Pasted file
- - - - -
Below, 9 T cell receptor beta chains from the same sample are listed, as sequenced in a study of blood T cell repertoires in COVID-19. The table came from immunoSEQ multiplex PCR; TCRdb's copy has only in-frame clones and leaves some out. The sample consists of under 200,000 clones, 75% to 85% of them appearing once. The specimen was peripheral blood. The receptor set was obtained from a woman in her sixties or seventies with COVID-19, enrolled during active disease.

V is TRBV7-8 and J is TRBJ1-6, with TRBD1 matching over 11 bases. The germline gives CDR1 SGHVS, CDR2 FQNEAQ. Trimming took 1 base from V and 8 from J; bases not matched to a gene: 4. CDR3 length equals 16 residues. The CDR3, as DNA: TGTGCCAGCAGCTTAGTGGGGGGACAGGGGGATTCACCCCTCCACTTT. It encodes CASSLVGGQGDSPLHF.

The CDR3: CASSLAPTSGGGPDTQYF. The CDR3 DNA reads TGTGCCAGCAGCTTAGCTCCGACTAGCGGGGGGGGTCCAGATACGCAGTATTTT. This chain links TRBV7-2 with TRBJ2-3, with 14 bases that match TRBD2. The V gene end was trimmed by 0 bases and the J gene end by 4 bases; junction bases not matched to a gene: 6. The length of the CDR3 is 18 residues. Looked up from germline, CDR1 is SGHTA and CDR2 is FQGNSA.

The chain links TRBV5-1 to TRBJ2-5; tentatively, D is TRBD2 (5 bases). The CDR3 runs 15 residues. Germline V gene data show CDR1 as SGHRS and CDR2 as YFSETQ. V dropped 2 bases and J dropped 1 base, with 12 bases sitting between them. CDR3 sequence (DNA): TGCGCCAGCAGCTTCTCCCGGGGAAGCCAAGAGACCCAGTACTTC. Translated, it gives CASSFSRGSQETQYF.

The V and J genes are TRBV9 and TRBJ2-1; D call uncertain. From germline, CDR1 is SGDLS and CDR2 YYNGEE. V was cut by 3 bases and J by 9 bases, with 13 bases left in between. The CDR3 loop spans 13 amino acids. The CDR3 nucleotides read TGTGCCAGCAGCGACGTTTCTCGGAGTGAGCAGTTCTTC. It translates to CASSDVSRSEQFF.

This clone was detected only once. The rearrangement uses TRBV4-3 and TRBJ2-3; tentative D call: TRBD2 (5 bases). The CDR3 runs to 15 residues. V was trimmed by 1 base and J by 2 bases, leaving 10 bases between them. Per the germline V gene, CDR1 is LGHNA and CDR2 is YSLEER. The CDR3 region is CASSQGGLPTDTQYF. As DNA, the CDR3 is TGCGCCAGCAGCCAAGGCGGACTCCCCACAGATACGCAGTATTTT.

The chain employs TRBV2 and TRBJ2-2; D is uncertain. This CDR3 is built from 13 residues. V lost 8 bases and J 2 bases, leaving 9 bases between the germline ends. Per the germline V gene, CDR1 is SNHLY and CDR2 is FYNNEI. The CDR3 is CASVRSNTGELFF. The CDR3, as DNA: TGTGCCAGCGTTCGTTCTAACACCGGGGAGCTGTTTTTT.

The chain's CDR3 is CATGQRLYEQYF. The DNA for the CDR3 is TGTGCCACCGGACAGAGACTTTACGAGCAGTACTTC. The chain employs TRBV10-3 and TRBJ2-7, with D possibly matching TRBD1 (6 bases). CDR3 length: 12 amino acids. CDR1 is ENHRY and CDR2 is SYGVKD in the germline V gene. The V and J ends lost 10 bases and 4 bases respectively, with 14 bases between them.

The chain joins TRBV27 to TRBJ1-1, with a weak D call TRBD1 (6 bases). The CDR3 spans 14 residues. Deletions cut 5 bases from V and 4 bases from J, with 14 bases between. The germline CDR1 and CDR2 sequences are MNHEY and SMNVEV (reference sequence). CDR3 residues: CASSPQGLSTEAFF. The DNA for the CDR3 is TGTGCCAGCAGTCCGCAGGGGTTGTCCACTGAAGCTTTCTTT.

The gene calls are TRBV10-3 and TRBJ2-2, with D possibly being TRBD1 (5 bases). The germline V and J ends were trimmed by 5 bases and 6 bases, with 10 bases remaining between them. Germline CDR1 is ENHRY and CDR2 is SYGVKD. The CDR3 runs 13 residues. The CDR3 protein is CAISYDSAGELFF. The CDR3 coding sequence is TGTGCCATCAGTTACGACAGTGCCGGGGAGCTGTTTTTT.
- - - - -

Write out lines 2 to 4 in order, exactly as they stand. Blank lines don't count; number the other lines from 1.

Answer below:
V is TRBV7-8 and J is TRBJ1-6, with TRBD1 matching over 11 bases. The germline gives CDR1 SGHVS, CDR2 FQNEAQ. Trimming took 1 base from V and 8 from J; bases not matched to a gene: 4. CDR3 length equals 16 residues. The CDR3, as DNA: TGTGCCAGCAGCTTAGTGGGGGGACAGGGGGATTCACCCCTCCACTTT. It encodes CASSLVGGQGDSPLHF.

The CDR3: CASSLAPTSGGGPDTQYF. The CDR3 DNA reads TGTGCCAGCAGCTTAGCTCCGACTAGCGGGGGGGGTCCAGATACGCAGTATTTT. This chain links TRBV7-2 with TRBJ2-3, with 14 bases that match TRBD2. The V gene end was trimmed by 0 bases and the J gene end by 4 bases; junction bases not matched to a gene: 6. The length of the CDR3 is 18 residues. Looked up from germline, CDR1 is SGHTA and CDR2 is FQGNSA.

The chain links TRBV5-1 to TRBJ2-5; tentatively, D is TRBD2 (5 bases). The CDR3 runs 15 residues. Germline V gene data show CDR1 as SGHRS and CDR2 as YFSETQ. V dropped 2 bases and J dropped 1 base, with 12 bases sitting between them. CDR3 sequence (DNA): TGCGCCAGCAGCTTCTCCCGGGGAAGCCAAGAGACCCAGTACTTC. Translated, it gives CASSFSRGSQETQYF.